Review: Berberian Sound Studio
The Sound Of MadnessI walked into "Berberian Sound Studio" with only the knowledge that Toby Jones played Arnim Zola in the film "Captain America: The First Avenger".
With only this, it was always going to be an odd and mysterious adventure for me to take through the landscape that is "Berberian Sound Studio".
This is the tale of Gilderoy, a British Foley artist who is tasked with completing sound for the Italian giallo film, The Equestrian Vortex.
As the production takes longer and longer to reach it's end, Gilderoy's world starts to unravel.
That buzzword, "sound" stings you from the start. As the screen sits devoid of movement before the first scene rises, its genius through audio shines from the get-go, succeeding in the director's task of hiding the film Gilderoy is working on, and instead focusing on what happens behind the scenes.
Each crushed watermelon, glass smashed, scream heard, is a harrowing moment as it forces the audience to imagine what could be occurring on the screen Gilderoy is producing the sound for.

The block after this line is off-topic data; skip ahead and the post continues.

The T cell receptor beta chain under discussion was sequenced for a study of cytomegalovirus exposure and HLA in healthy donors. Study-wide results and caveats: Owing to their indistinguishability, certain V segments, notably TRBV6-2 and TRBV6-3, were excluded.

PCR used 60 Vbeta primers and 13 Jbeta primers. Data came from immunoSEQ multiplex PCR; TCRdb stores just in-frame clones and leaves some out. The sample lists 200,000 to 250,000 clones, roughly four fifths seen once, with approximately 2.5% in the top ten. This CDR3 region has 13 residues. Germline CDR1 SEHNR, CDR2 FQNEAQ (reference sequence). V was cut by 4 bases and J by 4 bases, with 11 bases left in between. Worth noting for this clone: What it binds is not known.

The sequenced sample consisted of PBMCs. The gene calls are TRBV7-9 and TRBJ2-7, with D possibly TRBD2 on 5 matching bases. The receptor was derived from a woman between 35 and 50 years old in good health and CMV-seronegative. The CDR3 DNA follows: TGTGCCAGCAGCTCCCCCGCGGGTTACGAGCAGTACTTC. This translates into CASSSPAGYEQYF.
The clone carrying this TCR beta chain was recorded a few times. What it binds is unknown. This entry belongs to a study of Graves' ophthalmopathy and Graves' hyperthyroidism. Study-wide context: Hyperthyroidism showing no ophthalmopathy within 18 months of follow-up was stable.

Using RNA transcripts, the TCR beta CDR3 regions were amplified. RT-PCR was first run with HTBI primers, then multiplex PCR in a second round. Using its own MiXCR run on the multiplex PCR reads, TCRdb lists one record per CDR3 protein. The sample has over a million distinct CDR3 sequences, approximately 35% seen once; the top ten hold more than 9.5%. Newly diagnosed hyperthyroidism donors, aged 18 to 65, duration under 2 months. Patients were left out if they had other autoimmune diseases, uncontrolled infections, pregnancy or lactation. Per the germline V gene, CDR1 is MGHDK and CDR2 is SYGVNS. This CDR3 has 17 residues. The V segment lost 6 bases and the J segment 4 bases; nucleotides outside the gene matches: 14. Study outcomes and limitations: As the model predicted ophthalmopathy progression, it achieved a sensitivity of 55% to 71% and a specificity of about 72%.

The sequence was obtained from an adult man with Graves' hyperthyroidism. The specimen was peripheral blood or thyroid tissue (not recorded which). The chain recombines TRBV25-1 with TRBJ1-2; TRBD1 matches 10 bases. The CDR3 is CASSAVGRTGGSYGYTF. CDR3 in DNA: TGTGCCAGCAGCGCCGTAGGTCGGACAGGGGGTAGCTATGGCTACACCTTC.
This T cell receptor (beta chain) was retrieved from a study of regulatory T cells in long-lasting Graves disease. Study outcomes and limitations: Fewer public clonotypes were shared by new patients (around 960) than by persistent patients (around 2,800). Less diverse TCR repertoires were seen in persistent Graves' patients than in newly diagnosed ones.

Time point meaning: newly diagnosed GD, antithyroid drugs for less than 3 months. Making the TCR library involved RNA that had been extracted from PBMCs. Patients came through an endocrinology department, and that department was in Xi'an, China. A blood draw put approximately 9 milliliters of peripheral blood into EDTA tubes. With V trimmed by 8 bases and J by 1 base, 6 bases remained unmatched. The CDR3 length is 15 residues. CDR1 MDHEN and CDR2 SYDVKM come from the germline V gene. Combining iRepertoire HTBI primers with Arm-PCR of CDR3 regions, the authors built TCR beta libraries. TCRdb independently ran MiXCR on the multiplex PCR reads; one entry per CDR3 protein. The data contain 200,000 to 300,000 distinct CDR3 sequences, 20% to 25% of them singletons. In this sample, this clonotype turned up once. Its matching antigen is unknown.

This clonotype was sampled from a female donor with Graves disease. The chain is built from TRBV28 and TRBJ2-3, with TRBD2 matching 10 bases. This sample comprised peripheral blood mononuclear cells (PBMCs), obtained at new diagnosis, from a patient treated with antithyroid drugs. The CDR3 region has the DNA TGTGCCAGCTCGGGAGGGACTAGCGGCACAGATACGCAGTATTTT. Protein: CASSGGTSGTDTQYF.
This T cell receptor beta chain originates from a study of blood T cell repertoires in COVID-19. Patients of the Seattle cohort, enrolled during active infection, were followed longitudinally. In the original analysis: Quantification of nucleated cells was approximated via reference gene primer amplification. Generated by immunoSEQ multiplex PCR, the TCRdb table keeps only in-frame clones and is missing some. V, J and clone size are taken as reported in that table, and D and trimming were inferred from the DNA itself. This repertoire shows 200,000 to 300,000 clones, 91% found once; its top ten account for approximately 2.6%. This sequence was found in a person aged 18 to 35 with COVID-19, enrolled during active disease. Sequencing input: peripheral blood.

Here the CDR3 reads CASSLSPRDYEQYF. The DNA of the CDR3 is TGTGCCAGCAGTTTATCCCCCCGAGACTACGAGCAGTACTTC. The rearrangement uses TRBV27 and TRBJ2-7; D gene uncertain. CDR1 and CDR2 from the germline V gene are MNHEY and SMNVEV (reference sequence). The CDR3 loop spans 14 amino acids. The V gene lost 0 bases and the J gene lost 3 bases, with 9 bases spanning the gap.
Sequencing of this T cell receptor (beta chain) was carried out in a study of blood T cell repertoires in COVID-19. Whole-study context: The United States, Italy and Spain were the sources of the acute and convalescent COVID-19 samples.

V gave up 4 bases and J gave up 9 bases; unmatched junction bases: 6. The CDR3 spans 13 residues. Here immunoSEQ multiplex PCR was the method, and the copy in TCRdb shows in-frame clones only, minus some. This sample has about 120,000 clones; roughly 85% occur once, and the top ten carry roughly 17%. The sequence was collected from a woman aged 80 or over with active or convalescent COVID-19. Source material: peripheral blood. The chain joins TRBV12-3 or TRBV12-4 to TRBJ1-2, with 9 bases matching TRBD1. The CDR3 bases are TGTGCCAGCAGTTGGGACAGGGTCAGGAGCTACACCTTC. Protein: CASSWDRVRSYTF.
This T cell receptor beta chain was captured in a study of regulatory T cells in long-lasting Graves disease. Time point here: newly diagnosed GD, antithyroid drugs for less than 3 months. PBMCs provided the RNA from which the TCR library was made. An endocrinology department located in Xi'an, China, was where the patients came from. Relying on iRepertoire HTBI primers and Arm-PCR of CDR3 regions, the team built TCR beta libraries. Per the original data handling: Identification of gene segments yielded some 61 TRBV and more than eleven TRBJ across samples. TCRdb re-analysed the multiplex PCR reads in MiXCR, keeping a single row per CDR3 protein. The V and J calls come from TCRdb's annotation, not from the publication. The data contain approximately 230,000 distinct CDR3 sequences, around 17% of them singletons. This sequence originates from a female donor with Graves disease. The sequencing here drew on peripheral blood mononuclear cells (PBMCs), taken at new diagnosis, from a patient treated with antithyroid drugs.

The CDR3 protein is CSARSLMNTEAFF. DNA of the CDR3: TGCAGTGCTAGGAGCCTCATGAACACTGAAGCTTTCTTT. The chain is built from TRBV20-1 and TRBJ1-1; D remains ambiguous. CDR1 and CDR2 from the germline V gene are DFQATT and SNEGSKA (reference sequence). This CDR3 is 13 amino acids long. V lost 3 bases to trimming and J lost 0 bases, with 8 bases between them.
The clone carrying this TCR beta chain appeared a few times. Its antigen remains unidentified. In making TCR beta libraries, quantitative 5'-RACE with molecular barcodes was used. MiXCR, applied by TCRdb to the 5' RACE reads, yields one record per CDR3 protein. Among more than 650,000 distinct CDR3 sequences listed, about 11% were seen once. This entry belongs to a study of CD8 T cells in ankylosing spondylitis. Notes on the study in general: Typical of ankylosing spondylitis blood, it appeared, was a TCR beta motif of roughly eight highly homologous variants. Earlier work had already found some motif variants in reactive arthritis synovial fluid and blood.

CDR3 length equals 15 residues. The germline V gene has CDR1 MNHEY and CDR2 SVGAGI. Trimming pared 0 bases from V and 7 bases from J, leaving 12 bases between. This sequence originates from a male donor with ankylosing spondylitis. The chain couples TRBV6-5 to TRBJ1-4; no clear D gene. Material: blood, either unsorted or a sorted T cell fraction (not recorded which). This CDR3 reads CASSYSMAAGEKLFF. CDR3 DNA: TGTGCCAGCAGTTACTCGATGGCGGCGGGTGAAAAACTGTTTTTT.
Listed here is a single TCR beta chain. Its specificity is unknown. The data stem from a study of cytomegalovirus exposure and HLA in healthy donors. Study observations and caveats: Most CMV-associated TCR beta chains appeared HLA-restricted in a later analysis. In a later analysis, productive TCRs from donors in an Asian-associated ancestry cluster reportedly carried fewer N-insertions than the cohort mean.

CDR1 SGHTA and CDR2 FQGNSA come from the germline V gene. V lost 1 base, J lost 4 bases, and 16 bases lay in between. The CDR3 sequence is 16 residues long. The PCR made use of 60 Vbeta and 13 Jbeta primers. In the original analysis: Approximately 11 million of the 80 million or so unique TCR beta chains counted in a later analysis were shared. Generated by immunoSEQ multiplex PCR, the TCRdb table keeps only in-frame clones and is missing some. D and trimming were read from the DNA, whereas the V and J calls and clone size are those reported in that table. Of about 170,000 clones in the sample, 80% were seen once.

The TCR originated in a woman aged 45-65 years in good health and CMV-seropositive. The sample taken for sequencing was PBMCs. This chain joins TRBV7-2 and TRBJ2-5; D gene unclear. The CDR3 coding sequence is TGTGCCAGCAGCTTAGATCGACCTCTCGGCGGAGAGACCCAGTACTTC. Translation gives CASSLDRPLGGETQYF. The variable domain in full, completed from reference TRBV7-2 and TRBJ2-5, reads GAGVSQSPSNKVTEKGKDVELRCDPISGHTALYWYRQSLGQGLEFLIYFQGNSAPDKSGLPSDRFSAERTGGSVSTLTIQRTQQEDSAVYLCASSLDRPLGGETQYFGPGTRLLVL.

But it's not only the unseen that is so frightening, but the small moments we will all experience throughout life such as footsteps heard, crickets humming in the night and a match being struck to light a candle that grate at you as the film goes on.
While the soundscape itself is brilliant, the imagery delivered is just as good. A mess of sorts at times, it acts as a metaphor for the current mental-state of Gilderoy, and will throw you around like a washing machine.
The dialogue is strong, delivered wonderfully by the cast on hand. Toby Jones is fantastic as Gilderoy, showing the loneliness of a person in another country who steadily walks into the throws of madness. His Italian co-workers, whose role is almost implied to be something of comic relief, remove you from what is happening with Gilderoy's mind, just so when something else happens within, it grabs at you, pulling you toward the same experience Gilderoy is going through.
At the end, I was drained and many questions were raised without easy answer. And though I initially walked out displeased with the film, as I thought about the film afterwards it had dawned on me that this film requires the viewer to process so much more outside of their initial viewing, as they must do while watching it.
It is a maddening ride, and I feel that is the whole, beautiful point of it all.